7. I went to southwest Va this past weekend, where I grew up. I noticed a bush that as a kid always had honey bees buzzing around it. Now there isn’t a single honey bee but now bumble bees. While I was there I also notice the disappearence of June bugs. Growing up there would be literally hundreads flying around the yard. If this wasn’t enough the lightning bugs have disappeared as well. I saw one the entire time I was there. As a child my sisters and I would catch them by the hundreads. Is this just a honey bee problem or are all insects being effected?

  8. CCD is only a honey bee problem. However, *all* pollinating species have suffered declines in the last 10 years due to habitat loss/changing floral landscapes.

    Fireflies are also suffering from habitat loss, but for a different reason– they breed in swampy areas. Draining wetlands kills fireflies :(

    Look for an upcoming post on Firefly conservation…

  9. inthesenewtimes July 11, 2008 at 6:06 am

    There is no mystery. the scientific studies showing the effects of EM radiation on bees and other creatures were done back in the seventies.


  10. Newtimes, had you taken the time to read some of those links, you would have discovered that:

    A. You have completely misinterpreted the studies you reference. The earth’s magnetic field is not radiation. Sheesh. Try reading a basic physics textbook.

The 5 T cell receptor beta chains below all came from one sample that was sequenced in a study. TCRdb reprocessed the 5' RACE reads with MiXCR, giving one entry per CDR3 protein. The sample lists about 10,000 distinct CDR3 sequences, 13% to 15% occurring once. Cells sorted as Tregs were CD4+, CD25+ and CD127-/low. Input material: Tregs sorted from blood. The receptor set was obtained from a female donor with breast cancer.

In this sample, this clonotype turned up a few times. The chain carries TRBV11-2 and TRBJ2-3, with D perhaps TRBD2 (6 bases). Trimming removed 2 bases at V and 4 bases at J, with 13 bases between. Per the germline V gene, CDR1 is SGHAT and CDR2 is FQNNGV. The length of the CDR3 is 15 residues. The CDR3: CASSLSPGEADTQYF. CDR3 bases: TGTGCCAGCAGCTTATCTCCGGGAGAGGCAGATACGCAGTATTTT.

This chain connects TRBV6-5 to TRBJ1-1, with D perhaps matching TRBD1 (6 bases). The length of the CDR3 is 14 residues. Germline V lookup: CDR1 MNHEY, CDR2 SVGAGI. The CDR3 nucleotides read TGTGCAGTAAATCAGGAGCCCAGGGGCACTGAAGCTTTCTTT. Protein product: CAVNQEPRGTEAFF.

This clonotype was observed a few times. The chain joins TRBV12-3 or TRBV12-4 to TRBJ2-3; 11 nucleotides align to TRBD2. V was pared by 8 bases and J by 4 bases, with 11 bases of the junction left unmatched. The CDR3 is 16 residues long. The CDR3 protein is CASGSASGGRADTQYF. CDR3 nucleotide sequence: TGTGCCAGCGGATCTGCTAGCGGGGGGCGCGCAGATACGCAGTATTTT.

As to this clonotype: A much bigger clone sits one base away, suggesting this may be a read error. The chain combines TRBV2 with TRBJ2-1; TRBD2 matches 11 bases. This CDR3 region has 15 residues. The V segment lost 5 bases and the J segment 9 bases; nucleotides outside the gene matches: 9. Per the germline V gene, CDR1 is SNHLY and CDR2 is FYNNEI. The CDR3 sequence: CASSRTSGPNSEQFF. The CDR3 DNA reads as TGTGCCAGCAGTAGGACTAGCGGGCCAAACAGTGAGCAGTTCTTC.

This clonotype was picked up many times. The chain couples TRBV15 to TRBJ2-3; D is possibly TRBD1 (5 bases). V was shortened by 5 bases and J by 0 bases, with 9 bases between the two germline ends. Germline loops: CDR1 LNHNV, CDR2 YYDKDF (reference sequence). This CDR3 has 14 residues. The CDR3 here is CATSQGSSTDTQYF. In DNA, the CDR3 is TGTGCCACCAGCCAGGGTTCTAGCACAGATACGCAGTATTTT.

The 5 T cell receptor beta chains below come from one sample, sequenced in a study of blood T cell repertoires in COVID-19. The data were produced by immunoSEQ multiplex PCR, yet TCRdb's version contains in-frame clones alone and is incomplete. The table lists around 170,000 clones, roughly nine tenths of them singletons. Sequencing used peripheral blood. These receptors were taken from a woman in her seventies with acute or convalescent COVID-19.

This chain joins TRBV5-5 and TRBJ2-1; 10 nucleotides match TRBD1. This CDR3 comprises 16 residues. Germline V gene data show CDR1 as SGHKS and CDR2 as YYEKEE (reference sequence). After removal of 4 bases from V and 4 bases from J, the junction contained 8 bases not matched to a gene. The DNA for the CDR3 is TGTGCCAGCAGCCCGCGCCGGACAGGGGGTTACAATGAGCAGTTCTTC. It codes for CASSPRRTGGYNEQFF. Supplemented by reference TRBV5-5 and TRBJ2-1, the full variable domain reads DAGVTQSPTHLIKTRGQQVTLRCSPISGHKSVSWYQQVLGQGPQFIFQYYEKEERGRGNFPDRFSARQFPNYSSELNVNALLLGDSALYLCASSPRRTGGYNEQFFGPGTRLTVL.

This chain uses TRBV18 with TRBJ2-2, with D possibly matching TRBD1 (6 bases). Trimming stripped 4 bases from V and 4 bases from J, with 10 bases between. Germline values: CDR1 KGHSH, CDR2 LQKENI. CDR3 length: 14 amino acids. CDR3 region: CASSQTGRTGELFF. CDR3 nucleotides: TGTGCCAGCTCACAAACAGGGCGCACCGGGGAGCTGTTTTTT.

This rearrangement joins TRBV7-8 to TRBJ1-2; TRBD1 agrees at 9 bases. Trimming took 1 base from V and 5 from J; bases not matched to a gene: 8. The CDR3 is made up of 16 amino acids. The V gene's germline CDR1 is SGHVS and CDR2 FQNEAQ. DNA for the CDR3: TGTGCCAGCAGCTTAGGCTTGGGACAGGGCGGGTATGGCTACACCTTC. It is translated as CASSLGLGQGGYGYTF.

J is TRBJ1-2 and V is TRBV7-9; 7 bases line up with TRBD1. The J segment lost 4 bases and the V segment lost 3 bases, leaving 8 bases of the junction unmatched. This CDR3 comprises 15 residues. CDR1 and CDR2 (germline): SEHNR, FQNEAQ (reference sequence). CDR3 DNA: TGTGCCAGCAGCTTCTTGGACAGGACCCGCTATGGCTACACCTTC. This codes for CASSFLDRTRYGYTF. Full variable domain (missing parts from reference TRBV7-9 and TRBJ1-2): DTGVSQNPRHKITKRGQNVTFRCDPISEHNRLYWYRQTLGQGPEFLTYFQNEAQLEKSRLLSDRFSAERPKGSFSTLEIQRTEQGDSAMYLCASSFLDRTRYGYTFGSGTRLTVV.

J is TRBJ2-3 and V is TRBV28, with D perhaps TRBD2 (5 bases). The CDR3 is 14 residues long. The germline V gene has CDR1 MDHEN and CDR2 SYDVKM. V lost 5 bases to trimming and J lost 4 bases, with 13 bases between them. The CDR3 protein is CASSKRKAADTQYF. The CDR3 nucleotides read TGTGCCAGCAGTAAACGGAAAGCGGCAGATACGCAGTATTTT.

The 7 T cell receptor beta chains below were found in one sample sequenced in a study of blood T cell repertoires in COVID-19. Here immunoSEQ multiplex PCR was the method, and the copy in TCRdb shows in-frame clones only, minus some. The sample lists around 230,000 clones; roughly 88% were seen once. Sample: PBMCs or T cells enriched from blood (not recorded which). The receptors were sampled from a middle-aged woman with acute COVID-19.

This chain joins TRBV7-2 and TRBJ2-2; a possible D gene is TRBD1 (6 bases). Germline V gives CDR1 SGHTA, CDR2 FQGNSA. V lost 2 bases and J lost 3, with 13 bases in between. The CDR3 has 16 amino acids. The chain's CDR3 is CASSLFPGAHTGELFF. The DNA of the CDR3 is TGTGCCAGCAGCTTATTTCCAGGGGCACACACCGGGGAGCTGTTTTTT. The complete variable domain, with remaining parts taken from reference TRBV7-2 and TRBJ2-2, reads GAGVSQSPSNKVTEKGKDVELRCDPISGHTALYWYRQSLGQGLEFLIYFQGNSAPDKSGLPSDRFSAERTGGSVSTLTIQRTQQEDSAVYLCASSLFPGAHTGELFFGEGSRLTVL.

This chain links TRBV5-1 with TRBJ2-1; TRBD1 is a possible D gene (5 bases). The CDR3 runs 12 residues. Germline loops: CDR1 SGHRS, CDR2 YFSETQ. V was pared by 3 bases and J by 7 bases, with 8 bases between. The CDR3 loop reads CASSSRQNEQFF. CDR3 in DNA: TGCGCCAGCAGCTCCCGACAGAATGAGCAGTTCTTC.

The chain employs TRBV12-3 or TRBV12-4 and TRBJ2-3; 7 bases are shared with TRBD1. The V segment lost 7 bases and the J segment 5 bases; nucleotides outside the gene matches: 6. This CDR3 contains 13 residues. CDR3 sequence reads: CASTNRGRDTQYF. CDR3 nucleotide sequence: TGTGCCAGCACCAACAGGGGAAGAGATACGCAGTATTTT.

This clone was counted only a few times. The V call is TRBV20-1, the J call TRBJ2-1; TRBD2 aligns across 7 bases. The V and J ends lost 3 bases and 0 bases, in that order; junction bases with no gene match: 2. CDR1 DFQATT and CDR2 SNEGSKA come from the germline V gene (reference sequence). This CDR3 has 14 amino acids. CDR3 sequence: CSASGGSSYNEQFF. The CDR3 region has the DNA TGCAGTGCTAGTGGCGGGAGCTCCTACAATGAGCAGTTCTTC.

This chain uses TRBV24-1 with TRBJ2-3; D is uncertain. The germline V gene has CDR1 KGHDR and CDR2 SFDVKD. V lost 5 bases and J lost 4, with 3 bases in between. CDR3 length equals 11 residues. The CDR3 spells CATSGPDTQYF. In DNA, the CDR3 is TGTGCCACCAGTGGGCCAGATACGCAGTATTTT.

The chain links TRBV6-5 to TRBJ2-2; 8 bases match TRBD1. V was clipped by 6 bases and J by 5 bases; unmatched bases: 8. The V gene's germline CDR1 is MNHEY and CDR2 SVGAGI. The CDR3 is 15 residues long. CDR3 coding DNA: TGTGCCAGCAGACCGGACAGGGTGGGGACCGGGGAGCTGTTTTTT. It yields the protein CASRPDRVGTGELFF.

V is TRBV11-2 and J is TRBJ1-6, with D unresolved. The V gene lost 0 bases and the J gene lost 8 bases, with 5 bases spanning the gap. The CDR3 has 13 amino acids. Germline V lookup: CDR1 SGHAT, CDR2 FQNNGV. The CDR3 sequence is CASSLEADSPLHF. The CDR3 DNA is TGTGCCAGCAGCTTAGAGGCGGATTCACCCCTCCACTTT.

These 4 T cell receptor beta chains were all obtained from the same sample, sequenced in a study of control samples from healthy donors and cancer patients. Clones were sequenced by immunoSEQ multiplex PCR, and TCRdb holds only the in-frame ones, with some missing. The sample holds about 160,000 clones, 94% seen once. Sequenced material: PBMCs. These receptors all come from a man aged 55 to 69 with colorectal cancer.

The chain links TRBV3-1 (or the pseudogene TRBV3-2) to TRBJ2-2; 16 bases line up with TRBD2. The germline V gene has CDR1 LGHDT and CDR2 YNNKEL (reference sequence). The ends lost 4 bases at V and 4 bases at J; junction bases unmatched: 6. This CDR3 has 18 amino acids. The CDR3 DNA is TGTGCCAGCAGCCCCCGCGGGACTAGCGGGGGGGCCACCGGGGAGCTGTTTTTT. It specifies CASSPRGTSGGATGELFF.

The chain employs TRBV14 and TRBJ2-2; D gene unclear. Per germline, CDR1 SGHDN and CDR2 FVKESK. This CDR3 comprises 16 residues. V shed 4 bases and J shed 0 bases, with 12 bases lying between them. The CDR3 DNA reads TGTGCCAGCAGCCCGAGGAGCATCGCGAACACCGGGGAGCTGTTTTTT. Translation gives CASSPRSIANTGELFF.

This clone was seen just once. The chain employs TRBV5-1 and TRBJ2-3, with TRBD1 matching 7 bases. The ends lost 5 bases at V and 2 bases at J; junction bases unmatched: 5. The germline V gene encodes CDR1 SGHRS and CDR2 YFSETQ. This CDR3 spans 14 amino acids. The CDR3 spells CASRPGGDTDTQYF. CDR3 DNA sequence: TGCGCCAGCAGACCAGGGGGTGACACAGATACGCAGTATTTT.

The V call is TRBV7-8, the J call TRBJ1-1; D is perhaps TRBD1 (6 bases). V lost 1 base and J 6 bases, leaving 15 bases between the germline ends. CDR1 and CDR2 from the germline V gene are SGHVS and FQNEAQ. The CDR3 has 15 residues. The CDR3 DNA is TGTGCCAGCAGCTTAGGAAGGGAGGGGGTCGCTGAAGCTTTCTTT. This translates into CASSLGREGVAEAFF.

B. the Cell phone study is completely discredited.


    C. I have continued to write about the continuing research on CCD, which points to a role of a virus.

    Now go away and peddle your new age crap elsewhere.

  11. It really makes me worry about how the bees and lightning bugs have dissappeared. I live in the woods, and it’s amazing how much it has changed in just this year. Last summer, you could look out into the woods at night and see millions of lighning bugs. This year, I usually only see two every night. Same with the bees. They used to attack our flowers and we’d see two or three on a single plant at all times. Now, I see one bee a week usually. It’s a truely scary thing and people really need to take this more seriously.

  12. I live in an old neighborhood near St. Louis. Over the past 3-5 years I’ve seen just about every kind of insect disappear, including butterflies, moths, fireflies, ladybugs, you name it. Even flies and yellow jackets. I think it’s the mosquito spray over spraying to get rid of west Nile virus. I got on a no spray list and tried to make my back yard more wildlife friendly, with water set out so that even bugs can drink. Saw more butterflies this year. But I learned that weeding and mowing destroy eggs and crysalis and caterpillars, so I think other insects are also destroyed along with their food. We need a different approach to yards and roadsides. And the chemicals are unhealthy for us, too.